Susan E. Thomas CPA
Newsletter
How is money in a 529 plan treated for tax purposes?

Contributions: There is no federal income tax deduction for contributions to a 529 plan. However, states may offer a state income tax deduction (but they may limit the deduction to contributions made to the in-state 529 plan only). Check with your individual 529 plan or your state's taxing authority to determine the tax treatment in your state.

Withdrawals: If the money is used to pay the beneficiary's qualified education expenses, then the earnings portion of the withdrawal is free from federal income tax. States typically follow this federal tax treatment.

If the money is used for any purpose besides the beneficiary's qualified education expenses (called a non-qualified withdrawal), then the earnings portion of the withdrawal will be subject to federal income tax and a 10% penalty; state income taxes and a penalty may also apply. There are a couple of exceptions. The penalty is generally waived if you terminate the account due to the beneficiary's death or disability, or if you withdraw funds up to the amount of any scholarship the beneficiary has received.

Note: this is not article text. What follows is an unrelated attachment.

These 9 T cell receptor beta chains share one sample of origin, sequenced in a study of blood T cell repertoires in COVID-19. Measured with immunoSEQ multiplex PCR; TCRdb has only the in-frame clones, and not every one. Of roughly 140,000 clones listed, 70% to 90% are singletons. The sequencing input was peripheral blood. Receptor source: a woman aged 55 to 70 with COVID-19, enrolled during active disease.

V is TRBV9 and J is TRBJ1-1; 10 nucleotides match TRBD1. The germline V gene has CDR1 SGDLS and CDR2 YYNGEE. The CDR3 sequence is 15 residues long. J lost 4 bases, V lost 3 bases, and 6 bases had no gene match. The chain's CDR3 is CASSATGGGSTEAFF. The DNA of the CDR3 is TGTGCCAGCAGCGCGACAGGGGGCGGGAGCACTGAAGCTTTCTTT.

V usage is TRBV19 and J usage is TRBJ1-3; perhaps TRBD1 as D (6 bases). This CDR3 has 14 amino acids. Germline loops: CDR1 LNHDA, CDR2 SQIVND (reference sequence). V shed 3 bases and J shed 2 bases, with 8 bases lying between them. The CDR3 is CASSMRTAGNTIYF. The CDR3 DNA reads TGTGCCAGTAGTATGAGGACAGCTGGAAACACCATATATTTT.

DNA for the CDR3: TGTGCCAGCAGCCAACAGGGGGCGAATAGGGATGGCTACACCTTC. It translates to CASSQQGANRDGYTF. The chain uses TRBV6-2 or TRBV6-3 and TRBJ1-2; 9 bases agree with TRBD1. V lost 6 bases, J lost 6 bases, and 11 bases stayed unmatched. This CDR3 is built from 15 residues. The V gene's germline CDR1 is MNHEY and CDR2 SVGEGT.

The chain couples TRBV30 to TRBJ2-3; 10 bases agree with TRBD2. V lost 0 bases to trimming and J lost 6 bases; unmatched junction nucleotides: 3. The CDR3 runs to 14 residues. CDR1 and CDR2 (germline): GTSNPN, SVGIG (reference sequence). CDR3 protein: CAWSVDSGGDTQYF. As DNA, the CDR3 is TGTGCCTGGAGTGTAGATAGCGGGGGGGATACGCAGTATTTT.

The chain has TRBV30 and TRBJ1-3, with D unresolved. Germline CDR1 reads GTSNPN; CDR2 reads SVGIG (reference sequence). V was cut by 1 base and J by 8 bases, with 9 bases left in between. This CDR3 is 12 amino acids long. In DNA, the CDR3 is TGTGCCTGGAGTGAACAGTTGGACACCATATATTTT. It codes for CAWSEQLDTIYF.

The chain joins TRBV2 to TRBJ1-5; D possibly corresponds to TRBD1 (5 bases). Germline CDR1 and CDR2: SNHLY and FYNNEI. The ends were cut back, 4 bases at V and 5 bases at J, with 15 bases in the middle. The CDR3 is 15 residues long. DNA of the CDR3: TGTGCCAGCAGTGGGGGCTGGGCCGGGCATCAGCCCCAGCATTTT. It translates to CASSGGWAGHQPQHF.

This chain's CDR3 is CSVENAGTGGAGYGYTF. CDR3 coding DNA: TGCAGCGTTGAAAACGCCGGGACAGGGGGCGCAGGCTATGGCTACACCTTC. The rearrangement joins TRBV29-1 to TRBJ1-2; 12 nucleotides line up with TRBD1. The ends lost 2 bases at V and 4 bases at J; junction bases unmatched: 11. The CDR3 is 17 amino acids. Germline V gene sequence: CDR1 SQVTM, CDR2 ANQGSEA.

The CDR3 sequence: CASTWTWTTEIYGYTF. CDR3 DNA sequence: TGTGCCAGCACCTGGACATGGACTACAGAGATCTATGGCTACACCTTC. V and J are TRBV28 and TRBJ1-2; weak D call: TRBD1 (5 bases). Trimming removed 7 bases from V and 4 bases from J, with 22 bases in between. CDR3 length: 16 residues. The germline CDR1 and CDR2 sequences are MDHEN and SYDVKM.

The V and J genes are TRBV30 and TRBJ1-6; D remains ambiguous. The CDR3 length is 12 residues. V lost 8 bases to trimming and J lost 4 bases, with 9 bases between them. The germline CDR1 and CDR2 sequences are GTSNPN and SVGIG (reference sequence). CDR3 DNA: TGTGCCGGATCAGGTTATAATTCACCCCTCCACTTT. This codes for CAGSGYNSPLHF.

In the case of a non-qualified withdrawal, the person who actually receives the money is the one who is subject to income tax. In most situations, this will be the account owner. However, some plans may allow the account owner to determine the recipient of a non-qualified withdrawal. Check the rules of your 529 plan for more information.

Note: Investors should consider the investment objectives, risks, charges, and expenses associated with 529 plans before investing. More information about 529 plans is available in each issuer's official statement, which should be read carefully before investing. Also, before investing, consider whether your state offers a 529 plan that provides residents with favorable state tax benefits.



Prepared by Broadridge Investor Communication Solutions, Inc, Copyright 2011